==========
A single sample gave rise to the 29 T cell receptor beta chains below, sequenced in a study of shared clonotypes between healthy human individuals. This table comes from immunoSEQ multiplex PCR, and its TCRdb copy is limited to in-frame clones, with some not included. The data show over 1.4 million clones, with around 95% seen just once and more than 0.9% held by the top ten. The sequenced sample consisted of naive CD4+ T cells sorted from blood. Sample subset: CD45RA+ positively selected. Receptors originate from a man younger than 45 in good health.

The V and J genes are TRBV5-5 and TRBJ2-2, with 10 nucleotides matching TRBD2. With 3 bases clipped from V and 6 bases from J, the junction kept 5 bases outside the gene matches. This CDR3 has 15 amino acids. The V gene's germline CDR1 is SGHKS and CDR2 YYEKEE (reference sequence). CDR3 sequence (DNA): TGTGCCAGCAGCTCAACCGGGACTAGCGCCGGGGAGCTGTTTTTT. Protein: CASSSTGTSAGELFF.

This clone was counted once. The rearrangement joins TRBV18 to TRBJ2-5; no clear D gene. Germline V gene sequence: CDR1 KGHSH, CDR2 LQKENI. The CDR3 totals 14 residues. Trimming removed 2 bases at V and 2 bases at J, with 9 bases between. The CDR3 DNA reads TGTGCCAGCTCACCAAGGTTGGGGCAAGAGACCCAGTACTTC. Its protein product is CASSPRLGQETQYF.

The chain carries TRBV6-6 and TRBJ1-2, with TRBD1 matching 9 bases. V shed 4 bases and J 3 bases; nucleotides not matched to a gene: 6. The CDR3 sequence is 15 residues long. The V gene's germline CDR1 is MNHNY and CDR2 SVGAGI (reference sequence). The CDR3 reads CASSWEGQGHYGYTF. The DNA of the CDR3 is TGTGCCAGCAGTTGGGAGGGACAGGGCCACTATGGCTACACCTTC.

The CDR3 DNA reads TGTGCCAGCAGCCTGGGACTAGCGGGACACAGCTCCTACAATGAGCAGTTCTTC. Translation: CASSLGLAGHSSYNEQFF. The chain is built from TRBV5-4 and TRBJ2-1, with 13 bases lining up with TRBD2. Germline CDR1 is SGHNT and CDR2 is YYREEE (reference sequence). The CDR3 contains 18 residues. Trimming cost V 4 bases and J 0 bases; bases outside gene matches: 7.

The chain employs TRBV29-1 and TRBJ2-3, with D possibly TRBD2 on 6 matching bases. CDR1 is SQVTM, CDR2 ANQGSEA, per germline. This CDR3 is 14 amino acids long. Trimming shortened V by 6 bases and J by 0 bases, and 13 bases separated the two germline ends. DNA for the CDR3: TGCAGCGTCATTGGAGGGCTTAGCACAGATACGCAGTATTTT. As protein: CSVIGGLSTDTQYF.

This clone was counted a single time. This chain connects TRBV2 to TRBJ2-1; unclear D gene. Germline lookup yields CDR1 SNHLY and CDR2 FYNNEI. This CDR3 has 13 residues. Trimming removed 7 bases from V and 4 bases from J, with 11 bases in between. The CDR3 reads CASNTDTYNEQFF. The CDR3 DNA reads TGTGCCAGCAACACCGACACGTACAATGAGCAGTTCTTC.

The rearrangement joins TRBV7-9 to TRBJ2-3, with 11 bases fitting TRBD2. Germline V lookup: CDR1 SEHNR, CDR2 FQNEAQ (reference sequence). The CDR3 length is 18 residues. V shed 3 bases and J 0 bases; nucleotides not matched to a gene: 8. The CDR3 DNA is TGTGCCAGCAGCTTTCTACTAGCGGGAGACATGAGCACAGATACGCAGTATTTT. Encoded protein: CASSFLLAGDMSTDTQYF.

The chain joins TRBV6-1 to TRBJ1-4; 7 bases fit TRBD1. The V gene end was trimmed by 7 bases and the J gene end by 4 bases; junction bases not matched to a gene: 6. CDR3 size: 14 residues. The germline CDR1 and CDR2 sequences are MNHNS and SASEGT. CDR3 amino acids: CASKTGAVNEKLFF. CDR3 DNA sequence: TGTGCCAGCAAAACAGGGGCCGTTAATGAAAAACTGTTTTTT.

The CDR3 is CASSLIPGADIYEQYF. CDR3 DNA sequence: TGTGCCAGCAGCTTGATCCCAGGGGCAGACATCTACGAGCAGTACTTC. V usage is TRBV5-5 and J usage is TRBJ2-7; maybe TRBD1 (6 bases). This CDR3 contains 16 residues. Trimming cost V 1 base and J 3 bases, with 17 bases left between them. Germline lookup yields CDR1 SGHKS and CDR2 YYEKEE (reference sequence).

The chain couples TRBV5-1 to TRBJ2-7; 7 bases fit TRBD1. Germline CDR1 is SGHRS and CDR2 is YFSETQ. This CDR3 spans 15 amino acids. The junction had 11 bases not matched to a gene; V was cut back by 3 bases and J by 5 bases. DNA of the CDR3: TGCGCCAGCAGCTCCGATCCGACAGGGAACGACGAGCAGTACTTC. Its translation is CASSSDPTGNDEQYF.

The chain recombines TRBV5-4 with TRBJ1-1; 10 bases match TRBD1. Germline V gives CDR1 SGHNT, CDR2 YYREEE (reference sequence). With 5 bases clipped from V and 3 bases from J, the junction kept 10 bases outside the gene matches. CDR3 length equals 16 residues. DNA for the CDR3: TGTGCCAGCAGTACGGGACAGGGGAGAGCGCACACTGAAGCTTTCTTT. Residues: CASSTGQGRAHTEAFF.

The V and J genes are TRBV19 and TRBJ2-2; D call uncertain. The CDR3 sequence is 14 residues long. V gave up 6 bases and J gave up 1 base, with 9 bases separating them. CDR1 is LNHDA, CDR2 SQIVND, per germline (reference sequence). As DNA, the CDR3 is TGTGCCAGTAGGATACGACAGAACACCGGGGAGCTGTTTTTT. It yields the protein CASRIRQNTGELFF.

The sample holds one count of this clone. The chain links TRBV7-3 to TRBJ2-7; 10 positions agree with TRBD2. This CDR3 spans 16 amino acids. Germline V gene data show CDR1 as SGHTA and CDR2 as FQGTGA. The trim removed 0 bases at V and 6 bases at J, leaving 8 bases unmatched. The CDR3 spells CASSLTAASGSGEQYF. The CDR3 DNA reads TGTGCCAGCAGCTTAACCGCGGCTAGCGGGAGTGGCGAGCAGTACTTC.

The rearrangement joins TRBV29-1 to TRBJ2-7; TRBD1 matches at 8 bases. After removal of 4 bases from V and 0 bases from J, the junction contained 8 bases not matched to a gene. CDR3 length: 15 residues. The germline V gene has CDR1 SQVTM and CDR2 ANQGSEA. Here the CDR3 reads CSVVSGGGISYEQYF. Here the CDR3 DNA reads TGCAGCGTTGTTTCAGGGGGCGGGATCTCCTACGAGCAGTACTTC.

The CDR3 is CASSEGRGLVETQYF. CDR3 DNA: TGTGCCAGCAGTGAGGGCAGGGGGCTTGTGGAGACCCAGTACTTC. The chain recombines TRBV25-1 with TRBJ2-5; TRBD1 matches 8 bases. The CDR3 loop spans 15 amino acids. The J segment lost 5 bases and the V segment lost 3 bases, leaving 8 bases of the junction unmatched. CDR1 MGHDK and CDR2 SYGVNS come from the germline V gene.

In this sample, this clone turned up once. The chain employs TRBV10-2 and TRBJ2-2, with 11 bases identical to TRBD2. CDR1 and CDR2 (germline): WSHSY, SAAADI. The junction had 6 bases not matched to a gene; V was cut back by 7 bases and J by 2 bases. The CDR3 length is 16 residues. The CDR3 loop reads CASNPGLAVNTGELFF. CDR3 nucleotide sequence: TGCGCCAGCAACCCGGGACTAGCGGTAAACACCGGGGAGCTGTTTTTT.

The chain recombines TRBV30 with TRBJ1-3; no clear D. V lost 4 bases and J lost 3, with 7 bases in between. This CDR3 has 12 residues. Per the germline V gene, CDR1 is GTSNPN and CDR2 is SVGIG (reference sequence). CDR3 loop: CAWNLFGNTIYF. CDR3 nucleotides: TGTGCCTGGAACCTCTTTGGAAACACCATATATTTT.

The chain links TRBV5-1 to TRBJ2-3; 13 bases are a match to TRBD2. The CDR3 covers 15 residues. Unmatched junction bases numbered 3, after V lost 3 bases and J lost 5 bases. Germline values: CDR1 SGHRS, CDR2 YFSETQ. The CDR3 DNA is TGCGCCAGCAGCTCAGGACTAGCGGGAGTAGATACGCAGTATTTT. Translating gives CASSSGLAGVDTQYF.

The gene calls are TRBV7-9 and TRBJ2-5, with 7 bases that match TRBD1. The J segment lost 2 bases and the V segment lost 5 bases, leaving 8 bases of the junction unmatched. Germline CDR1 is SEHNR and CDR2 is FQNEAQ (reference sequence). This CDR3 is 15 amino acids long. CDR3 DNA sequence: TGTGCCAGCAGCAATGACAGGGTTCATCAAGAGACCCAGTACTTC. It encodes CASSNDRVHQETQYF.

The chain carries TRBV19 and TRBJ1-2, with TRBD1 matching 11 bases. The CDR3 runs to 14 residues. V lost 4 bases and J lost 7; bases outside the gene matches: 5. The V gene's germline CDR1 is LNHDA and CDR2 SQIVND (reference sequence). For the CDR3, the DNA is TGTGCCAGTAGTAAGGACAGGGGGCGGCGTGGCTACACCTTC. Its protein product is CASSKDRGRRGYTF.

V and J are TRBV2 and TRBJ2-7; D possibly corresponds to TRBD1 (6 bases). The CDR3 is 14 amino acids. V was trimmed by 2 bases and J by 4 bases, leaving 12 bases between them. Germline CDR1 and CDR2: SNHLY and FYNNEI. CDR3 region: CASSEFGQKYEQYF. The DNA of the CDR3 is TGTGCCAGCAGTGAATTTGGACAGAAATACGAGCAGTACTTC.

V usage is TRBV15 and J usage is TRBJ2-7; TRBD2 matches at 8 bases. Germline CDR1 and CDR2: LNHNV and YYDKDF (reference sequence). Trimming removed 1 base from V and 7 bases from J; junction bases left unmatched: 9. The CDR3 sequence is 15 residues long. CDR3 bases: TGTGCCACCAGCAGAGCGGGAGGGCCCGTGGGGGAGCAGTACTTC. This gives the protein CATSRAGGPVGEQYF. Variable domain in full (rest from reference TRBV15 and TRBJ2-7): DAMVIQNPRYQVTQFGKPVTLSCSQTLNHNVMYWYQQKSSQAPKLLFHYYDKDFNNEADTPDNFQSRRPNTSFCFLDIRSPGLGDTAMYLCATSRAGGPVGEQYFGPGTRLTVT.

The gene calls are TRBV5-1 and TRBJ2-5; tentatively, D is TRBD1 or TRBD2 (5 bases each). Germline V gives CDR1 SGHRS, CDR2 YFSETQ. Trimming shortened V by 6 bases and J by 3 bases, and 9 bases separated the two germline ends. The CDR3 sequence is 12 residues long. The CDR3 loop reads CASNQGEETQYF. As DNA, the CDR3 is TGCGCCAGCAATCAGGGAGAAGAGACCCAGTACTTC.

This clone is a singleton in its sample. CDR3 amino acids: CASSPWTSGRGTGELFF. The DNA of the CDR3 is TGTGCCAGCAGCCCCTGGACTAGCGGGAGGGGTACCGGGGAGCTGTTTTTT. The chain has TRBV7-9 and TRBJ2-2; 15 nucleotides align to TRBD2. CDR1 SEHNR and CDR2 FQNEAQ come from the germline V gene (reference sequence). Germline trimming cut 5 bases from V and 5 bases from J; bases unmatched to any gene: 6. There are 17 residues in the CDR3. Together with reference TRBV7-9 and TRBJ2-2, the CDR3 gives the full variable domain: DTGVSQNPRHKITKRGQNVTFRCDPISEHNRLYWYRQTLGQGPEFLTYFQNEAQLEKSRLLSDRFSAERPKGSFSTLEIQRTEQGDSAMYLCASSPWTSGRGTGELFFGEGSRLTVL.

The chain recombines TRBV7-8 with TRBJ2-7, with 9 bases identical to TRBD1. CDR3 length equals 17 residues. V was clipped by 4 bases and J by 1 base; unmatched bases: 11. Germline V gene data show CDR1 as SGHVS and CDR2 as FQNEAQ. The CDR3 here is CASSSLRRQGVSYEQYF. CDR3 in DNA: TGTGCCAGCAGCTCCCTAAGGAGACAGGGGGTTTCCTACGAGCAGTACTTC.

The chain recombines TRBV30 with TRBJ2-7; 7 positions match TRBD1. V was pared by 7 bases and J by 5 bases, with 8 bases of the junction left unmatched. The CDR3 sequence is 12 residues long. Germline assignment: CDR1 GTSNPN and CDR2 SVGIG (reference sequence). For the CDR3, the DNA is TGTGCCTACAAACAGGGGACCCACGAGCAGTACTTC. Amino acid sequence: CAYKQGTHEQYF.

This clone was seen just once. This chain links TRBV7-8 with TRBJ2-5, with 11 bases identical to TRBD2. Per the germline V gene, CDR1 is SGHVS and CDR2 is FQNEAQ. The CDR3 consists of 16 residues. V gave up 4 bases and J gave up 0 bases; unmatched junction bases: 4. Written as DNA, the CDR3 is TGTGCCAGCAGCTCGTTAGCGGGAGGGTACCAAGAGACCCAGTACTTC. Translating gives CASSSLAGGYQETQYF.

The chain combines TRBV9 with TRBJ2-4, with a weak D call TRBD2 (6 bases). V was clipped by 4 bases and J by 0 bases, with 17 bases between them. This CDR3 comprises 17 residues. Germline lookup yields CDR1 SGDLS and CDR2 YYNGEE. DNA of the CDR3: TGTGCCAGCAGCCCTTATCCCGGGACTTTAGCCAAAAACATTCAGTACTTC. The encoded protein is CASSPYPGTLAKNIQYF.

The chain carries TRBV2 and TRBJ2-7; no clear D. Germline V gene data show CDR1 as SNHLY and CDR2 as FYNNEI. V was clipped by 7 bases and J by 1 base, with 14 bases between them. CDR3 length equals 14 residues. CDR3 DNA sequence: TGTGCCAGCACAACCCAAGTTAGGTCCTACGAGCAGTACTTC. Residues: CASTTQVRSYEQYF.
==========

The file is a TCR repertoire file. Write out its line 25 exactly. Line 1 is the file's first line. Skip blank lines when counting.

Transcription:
This clone is a singleton in its sample. CDR3 amino acids: CASSPWTSGRGTGELFF. The DNA of the CDR3 is TGTGCCAGCAGCCCCTGGACTAGCGGGAGGGGTACCGGGGAGCTGTTTTTT. The chain has TRBV7-9 and TRBJ2-2; 15 nucleotides align to TRBD2. CDR1 SEHNR and CDR2 FQNEAQ come from the germline V gene (reference sequence). Germline trimming cut 5 bases from V and 5 bases from J; bases unmatched to any gene: 6. There are 17 residues in the CDR3. Together with reference TRBV7-9 and TRBJ2-2, the CDR3 gives the full variable domain: DTGVSQNPRHKITKRGQNVTFRCDPISEHNRLYWYRQTLGQGPEFLTYFQNEAQLEKSRLLSDRFSAERPKGSFSTLEIQRTEQGDSAMYLCASSPWTSGRGTGELFFGEGSRLTVL.